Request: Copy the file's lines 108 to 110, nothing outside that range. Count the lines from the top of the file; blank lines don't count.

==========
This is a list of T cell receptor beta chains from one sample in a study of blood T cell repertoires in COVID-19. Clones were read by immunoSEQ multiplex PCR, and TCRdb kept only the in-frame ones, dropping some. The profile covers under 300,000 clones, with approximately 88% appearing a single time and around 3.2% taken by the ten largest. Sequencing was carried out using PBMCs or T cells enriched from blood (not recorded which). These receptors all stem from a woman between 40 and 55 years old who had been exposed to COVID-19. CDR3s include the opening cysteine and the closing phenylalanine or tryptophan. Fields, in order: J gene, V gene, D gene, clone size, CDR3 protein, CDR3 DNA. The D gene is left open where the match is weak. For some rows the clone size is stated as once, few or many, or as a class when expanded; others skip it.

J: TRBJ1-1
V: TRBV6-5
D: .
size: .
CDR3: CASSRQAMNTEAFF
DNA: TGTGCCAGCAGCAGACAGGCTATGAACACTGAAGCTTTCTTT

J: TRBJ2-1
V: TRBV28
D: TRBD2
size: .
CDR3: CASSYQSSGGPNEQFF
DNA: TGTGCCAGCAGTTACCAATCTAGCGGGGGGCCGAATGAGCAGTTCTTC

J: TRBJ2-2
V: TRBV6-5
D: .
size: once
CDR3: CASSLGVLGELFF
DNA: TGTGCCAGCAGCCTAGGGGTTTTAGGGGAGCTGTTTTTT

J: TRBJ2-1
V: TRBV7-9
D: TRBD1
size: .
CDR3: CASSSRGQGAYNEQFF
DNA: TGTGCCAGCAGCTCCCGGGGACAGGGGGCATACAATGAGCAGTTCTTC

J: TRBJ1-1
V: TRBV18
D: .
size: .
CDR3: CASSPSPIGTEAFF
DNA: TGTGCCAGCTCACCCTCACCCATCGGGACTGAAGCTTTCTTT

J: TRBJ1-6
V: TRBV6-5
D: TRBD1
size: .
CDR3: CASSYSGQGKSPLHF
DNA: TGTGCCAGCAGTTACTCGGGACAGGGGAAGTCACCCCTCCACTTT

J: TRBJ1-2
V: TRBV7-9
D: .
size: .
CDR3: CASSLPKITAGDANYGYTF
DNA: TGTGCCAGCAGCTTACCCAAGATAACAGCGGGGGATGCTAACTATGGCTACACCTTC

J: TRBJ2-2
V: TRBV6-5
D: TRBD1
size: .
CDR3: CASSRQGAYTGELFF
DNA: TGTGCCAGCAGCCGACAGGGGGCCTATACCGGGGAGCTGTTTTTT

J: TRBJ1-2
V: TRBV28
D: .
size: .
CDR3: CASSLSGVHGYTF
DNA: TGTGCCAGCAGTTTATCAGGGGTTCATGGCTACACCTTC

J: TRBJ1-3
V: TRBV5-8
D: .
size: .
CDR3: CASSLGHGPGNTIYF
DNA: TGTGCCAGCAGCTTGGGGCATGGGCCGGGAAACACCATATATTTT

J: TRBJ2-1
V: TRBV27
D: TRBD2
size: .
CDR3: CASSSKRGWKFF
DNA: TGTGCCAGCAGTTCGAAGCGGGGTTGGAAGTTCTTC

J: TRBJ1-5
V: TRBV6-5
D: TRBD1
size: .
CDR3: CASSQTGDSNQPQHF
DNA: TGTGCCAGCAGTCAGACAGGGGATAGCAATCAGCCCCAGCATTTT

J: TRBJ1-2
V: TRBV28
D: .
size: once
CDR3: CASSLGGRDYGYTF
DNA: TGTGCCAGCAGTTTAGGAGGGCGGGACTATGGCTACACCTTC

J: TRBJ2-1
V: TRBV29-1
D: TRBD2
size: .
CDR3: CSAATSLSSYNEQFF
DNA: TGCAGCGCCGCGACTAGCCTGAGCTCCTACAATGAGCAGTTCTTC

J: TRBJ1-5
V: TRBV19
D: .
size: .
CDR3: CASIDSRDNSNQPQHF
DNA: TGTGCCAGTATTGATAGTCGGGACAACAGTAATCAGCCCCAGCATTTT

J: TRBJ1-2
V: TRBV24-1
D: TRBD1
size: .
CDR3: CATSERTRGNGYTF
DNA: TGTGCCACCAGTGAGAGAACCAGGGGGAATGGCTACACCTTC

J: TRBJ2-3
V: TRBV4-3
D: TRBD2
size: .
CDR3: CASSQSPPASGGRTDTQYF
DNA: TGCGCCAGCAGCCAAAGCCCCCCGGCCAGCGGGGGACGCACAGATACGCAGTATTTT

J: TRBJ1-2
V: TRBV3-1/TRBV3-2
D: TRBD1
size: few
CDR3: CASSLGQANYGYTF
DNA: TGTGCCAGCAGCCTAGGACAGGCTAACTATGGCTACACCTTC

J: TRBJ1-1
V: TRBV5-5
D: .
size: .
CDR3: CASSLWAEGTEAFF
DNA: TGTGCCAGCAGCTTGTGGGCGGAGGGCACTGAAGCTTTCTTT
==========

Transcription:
CDR3: CASSLGQANYGYTF
DNA: TGTGCCAGCAGCCTAGGACAGGCTAACTATGGCTACACCTTC

J: TRBJ1-1